According to the American Diabetes Association, over 10% of Americans have some form of diabetes. If this describes you, you may be wondering, “how do I get rid of diabetes dry mouth?” We’re here to cover what causes dry mouth, how it’s connected to diabetes, and cover some top tips to provide relief.
Dry Mouth and Diabetes: Four Tips for Prevention
Medically Reviewed By Colgate Global Scientific Communications
Maintaining proper oral care is a vital part of your dental and overall health. This is especially true if you have diabetes, as you’re more prone to conditions like gum disease and dry mouth. Fortunately, your experience managing diabetes should set you up for success by helping you understand the importance of a routine.
You’re more likely to experience dry mouth if you have diabetes for two reasons:
- Frequent urination may leave you dehydrated.
- Medications can affect the production of saliva by your salivary glands.
Dry mouth (also known as xerostomia) occurs when your salivary glands do not produce enough saliva to keep your mouth moist. In addition to discomfort, this can lead to other dental problems, so it’s vital to take steps to address or prevent it.
A method for confronting dry mouth that’s as simple as it is effective is to help moisten your mouth with water and sugar-free food items.
The benefit of drinking water when your mouth is dry is straightforward. It not only prevents dehydration but helps perform some of the saliva's functions by washing away food particles and balancing the acidity in your mouth.
But how do sugar-free products help? Sugar-free gum, candy, and other items help stimulate the production of saliva through chewing. Next time you feel uncomfortable dryness in your mouth, try some sugar-free gum and see if you notice a difference.
Helpful tip: In addition to being safer for your teeth, sugar-free products are also safer to eat with diabetes as they will have less of an effect on your blood glucose levels.
If you experience dry mouth at night, a humidifier might be the solution you’ve been searching for (though they’re great at all times!). These helpful devices put water into the air, helping relieve some of the symptoms and discomfort associated with dry mouth.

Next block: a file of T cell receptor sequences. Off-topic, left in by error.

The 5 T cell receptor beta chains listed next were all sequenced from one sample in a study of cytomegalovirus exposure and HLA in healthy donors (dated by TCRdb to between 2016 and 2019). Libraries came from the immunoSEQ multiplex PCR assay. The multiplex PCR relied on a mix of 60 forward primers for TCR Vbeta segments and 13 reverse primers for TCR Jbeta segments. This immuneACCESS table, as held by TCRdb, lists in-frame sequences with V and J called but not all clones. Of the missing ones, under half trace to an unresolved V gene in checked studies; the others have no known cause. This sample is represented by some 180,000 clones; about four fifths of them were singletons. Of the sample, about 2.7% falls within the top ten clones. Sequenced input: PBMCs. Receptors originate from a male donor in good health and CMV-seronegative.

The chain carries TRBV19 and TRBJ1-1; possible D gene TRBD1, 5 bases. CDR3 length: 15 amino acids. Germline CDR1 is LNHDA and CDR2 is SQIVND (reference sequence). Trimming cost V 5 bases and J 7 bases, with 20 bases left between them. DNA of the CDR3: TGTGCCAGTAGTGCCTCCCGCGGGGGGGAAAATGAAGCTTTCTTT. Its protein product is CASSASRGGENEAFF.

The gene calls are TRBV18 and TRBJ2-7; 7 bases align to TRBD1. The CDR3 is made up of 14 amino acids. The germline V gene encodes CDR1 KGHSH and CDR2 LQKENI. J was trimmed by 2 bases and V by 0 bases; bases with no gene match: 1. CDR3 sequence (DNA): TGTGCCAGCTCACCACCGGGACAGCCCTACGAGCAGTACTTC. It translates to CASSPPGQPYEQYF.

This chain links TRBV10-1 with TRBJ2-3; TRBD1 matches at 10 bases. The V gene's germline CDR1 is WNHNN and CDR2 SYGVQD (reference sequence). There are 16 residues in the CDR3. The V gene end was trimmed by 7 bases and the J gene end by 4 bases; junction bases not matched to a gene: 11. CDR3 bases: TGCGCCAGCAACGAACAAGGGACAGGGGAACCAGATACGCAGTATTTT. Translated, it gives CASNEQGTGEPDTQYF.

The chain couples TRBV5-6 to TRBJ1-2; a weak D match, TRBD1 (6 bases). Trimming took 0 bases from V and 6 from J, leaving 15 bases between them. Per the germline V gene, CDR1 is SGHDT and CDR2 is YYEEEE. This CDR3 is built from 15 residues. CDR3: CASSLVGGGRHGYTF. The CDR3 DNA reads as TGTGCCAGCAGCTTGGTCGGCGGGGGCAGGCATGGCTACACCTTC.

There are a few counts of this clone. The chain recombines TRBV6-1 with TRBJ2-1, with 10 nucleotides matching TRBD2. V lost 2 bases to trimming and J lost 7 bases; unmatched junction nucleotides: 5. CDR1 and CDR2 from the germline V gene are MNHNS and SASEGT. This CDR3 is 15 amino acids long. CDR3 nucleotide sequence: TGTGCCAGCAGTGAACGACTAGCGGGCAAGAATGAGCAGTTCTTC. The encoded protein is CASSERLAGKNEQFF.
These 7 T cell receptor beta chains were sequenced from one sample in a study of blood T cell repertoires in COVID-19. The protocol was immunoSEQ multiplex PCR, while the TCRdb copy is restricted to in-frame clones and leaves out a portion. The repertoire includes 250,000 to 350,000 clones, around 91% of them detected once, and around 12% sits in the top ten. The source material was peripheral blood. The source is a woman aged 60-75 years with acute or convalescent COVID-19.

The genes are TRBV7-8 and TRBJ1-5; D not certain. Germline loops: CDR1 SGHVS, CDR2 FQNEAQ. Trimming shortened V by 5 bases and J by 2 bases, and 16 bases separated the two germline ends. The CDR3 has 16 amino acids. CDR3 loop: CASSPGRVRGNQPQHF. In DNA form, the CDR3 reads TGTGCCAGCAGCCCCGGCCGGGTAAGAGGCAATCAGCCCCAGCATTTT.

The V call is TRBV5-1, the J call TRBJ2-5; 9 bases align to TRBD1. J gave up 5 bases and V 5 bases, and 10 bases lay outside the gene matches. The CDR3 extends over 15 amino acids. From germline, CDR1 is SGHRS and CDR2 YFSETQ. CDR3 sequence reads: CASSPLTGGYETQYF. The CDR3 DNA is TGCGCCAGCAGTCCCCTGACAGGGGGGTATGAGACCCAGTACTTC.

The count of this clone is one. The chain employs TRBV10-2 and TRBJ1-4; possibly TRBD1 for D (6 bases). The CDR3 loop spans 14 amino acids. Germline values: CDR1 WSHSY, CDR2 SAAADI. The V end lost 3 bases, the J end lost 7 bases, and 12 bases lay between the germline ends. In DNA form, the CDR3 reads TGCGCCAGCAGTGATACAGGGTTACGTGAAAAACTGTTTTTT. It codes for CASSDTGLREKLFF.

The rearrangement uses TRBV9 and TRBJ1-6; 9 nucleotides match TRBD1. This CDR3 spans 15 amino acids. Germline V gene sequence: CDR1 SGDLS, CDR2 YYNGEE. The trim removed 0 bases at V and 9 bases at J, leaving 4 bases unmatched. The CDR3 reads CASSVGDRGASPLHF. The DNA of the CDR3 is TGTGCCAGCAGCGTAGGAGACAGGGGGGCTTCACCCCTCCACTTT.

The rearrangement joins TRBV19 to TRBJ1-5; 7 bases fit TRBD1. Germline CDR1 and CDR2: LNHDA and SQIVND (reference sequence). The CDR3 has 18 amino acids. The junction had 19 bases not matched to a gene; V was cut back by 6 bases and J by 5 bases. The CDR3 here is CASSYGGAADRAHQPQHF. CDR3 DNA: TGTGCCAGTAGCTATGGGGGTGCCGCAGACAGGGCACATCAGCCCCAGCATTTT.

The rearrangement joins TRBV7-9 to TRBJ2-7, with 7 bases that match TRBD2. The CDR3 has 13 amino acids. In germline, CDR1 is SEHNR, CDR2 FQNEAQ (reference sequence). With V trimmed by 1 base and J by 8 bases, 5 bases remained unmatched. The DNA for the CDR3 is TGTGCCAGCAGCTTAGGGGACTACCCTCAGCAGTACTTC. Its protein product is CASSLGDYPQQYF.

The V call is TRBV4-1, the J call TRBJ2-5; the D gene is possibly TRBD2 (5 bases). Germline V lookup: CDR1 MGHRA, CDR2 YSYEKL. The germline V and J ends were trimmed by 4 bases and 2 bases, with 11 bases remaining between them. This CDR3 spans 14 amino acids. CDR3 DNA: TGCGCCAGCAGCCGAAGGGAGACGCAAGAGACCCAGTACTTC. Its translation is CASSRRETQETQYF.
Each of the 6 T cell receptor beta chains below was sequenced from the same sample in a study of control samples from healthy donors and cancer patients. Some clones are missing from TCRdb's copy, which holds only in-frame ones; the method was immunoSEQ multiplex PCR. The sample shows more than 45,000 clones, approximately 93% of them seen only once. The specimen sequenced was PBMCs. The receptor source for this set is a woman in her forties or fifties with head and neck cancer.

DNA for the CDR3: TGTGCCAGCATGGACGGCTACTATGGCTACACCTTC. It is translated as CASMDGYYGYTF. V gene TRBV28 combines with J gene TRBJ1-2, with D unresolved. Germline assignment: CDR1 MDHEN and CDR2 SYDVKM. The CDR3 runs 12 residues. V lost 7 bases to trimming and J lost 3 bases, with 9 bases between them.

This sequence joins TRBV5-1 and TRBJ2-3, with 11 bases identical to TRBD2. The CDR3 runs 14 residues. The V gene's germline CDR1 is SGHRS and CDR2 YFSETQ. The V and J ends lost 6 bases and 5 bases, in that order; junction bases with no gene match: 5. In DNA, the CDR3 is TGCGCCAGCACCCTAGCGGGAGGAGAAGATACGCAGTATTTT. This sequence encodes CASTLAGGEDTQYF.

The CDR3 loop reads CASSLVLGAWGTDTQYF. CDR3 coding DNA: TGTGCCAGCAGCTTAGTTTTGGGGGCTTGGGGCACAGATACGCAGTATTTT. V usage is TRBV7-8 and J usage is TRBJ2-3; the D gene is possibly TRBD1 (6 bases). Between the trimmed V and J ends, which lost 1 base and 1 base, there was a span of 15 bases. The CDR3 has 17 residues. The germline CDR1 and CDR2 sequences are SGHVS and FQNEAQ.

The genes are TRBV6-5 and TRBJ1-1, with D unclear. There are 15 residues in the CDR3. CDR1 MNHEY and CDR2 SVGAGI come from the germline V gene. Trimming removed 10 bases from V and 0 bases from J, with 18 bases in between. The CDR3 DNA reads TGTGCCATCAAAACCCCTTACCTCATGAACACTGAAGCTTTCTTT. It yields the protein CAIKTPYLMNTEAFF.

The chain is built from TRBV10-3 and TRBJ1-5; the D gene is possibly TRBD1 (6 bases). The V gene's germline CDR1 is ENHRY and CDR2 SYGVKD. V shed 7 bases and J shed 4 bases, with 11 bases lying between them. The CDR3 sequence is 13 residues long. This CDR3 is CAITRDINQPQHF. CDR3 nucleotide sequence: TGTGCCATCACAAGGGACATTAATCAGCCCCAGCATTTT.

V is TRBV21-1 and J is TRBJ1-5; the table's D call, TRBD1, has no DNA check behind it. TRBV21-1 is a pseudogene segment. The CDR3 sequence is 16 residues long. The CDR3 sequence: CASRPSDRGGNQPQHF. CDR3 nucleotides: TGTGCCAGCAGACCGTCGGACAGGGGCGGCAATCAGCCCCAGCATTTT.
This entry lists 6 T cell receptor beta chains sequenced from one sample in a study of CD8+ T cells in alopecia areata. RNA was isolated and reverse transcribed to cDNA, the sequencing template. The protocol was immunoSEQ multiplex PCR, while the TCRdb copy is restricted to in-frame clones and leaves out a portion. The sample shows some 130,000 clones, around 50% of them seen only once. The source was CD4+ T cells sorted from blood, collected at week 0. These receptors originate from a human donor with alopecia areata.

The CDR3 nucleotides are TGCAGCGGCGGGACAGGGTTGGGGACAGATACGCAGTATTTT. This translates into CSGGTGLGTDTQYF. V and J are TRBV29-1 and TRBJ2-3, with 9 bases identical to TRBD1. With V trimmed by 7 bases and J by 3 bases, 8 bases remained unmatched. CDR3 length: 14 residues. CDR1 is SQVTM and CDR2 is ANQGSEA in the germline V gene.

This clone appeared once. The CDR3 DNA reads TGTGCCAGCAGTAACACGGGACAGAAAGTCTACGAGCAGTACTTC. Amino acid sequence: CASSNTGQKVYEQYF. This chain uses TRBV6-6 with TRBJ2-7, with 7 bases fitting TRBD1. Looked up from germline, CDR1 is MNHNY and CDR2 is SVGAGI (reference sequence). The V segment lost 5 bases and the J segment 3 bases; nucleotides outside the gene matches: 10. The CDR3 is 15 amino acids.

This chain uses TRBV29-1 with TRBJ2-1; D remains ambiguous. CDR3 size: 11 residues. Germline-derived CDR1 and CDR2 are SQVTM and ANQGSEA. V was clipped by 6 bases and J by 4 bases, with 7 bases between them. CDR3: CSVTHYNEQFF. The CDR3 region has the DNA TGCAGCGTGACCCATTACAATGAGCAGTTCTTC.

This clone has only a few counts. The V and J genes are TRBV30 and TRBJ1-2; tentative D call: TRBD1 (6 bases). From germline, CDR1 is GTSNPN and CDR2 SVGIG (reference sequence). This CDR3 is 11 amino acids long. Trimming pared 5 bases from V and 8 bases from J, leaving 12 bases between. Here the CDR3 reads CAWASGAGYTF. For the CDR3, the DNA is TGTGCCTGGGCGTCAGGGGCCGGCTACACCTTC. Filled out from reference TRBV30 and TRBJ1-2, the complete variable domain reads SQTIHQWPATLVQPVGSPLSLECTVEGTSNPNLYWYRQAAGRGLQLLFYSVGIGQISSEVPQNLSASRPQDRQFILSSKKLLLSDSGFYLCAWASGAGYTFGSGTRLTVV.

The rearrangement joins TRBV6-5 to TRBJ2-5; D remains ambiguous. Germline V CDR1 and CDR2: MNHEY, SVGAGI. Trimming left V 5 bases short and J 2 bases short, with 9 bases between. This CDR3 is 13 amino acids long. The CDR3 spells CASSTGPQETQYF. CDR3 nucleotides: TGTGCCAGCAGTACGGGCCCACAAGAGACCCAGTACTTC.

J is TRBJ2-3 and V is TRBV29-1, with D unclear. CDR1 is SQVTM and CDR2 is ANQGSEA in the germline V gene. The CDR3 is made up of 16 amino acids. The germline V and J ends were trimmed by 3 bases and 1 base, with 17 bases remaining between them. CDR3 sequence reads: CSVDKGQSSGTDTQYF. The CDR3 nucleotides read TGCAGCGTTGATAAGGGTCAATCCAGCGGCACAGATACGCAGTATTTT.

If you use a humidifier, especially in a small room like an office or bedroom, you may find that your comfort has made a complete turnaround for the better.
Be sure to keep a glass of water by your bed or workspace for additional relief!
The system regulating your hormones can be complicated, but your diet's effect on dry mouth is easy to understand.
When you consume a food item or beverage, your body responds by raising your blood glucose levels. If your blood sugar is out of a healthy range (uncontrolled), you may experience frequent urination. This can lead to dehydration, which can cause dry mouth.
The important thing to take away is that proper control of your diabetes, especially through a balanced and healthy diet, can directly affect your dry mouth. A diet that emphasizes nutrient-heavy foods while going light on fat, calories, and refined sugars is ideal for people with diabetes.
Helpful tip: If you’re having trouble managing your diabetes or related symptoms, speak to your medical professional or registered dietitian for expert advice to improve your daily habits.
If left untreated, dry mouth can increase your risk of developing other dental problems. This is doubly true for people with diabetes, as they can help you prevent issues like gum disease, dental decay, and dry mouth and spot warning signs before they worsen.
While it can be stressful for some to visit a dental professional, they’re a vital asset in your fight against oral health problems. They can make suggestions to help manage your dry mouth and ensure you're taking the necessary steps to avoid problems from a chronic lack of saliva.
These four tips are great steps to help confront discomfort and other symptoms of your dry mouth, but don’t be afraid to use more than one approach for the best results! Remember that treating dry mouth doesn’t address the underlying causes, so it’s a good idea to check in with your professional if you’re having trouble managing your symptoms. You’re now set up for success to relieve your dry mouth and avoid the associated dental problems.
This article is intended to promote understanding of and knowledge about general oral health topics. It is not intended to be a substitute for professional advice, diagnosis or treatment. Always seek the advice of your dentist or other qualified healthcare provider with any questions you may have regarding a medical condition or treatment.